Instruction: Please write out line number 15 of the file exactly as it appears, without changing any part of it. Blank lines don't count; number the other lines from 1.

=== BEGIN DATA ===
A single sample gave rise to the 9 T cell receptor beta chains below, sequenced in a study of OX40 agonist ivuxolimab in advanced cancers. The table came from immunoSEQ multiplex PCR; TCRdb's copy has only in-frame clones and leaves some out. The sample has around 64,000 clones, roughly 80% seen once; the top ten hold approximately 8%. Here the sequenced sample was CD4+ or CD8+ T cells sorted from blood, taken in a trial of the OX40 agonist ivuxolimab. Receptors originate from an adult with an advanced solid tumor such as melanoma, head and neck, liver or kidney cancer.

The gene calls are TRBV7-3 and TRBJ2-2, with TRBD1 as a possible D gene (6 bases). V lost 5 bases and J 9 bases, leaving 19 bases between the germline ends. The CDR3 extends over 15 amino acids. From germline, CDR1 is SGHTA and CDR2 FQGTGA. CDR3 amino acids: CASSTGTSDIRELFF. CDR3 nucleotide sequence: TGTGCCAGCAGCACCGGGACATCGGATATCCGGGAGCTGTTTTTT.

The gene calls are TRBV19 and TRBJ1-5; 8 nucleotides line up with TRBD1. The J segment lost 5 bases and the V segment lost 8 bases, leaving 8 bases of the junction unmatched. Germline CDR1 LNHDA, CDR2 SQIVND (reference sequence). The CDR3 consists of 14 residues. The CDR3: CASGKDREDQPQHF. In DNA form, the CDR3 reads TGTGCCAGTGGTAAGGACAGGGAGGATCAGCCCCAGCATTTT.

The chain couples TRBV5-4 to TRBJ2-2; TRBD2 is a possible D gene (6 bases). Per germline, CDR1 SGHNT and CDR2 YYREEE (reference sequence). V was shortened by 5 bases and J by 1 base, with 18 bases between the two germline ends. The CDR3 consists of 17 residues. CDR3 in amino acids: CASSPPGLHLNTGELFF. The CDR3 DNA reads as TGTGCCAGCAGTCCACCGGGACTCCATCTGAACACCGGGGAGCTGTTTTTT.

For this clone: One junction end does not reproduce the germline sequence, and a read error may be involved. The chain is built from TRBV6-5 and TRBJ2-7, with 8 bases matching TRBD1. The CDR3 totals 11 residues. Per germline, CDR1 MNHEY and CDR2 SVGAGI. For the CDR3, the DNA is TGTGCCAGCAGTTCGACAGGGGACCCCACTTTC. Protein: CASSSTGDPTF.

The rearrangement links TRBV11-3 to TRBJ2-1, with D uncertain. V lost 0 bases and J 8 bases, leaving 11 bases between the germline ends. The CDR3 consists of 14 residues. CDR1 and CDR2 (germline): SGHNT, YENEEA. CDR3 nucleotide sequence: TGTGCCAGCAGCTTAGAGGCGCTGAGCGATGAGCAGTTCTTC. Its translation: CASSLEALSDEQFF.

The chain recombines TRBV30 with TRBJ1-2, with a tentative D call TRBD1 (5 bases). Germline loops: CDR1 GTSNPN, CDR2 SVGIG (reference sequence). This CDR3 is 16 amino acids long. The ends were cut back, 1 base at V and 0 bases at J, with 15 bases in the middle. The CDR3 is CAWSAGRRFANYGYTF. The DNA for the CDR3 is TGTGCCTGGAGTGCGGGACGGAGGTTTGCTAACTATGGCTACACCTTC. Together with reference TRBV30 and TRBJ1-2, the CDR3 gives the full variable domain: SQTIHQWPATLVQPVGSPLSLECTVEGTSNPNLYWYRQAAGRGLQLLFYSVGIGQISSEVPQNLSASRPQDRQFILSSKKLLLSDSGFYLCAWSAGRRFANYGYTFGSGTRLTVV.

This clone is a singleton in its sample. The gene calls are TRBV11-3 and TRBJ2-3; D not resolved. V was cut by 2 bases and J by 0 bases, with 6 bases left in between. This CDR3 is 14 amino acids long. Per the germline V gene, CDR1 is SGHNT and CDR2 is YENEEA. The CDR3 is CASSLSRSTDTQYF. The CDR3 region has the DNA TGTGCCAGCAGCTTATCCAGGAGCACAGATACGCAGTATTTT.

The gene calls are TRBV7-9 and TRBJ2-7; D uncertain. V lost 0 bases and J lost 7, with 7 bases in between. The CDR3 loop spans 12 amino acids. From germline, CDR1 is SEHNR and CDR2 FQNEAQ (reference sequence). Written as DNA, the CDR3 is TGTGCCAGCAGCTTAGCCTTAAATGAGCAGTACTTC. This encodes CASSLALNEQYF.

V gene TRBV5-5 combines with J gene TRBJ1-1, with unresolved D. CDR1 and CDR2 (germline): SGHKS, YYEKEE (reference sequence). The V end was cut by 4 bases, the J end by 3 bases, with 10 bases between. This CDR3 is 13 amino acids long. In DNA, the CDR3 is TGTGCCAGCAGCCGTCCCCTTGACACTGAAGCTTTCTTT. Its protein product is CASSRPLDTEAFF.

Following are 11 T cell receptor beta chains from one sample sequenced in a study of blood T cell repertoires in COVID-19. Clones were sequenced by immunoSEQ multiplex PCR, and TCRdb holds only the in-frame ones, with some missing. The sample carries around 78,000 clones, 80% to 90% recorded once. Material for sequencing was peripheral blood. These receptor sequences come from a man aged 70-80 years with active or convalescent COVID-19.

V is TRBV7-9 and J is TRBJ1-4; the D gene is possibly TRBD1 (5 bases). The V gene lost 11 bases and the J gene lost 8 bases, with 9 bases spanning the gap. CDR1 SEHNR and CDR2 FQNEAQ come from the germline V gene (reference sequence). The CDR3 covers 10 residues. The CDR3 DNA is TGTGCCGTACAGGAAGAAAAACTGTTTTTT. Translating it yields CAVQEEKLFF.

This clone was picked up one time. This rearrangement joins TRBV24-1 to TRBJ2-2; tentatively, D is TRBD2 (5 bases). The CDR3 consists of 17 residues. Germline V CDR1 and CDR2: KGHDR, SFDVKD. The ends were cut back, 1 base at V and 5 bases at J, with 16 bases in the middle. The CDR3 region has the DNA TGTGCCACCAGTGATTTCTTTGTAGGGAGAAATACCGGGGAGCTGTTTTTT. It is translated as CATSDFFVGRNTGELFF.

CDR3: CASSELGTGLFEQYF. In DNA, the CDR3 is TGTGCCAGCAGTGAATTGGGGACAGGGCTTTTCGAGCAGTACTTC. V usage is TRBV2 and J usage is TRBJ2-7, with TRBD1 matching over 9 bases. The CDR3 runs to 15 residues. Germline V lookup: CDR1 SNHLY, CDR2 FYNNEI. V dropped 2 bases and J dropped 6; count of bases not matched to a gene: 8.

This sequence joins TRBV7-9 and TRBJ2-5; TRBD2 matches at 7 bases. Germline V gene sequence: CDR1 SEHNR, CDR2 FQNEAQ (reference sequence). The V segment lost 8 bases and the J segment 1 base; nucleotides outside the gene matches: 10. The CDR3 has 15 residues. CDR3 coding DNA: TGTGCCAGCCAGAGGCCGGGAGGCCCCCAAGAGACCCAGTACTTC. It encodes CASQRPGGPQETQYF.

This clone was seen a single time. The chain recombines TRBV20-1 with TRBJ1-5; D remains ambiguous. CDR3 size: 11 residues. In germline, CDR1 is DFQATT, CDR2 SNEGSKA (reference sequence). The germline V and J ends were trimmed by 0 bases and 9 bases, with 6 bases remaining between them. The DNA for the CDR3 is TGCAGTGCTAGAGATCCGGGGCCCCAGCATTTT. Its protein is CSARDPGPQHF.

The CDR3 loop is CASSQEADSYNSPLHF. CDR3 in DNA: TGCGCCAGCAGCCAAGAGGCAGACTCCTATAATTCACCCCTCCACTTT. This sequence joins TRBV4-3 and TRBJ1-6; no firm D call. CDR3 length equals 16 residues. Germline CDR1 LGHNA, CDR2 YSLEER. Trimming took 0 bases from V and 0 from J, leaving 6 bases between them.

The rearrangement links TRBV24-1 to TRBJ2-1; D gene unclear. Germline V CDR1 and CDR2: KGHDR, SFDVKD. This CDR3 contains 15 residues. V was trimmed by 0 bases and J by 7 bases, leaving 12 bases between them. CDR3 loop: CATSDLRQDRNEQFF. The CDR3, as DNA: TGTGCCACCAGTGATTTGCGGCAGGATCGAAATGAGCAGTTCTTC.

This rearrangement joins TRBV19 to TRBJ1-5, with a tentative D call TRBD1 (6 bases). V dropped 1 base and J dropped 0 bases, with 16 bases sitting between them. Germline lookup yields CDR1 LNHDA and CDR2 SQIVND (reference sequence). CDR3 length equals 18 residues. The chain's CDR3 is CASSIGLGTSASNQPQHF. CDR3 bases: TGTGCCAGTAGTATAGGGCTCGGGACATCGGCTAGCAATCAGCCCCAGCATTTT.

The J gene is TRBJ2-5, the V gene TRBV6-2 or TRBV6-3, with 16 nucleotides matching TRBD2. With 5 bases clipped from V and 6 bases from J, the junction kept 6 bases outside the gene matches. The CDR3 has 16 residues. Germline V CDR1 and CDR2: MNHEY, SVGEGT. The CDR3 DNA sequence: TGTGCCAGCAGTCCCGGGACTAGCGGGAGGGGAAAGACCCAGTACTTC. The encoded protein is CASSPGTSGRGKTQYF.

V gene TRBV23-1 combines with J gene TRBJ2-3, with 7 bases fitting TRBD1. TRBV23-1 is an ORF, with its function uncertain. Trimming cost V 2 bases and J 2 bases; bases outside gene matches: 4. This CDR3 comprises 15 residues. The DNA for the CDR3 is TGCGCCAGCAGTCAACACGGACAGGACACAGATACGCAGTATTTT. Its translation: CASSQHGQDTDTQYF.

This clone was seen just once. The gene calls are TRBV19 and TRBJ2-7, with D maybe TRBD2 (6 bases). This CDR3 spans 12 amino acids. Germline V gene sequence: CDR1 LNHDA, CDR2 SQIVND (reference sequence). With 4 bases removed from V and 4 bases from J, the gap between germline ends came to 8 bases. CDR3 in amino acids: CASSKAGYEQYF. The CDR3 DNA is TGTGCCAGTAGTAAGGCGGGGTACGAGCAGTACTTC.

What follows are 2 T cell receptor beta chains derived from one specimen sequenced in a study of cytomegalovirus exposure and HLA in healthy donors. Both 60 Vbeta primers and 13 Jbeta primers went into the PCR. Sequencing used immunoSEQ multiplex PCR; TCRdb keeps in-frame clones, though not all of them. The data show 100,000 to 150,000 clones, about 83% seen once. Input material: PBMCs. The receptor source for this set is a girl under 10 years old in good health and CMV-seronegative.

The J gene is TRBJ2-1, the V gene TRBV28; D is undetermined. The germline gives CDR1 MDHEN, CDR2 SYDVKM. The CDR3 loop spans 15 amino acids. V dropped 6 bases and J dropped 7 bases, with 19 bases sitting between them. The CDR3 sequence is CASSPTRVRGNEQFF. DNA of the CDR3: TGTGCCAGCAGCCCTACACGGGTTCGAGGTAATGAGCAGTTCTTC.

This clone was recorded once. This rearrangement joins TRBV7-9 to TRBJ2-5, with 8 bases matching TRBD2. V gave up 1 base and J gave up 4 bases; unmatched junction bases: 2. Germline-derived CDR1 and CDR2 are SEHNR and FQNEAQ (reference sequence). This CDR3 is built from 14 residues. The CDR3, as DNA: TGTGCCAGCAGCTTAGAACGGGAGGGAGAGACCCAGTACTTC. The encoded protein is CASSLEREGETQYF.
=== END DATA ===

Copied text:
This sequence joins TRBV7-9 and TRBJ2-5; TRBD2 matches at 7 bases. Germline V gene sequence: CDR1 SEHNR, CDR2 FQNEAQ (reference sequence). The V segment lost 8 bases and the J segment 1 base; nucleotides outside the gene matches: 10. The CDR3 has 15 residues. CDR3 coding DNA: TGTGCCAGCCAGAGGCCGGGAGGCCCCCAAGAGACCCAGTACTTC. It encodes CASQRPGGPQETQYF.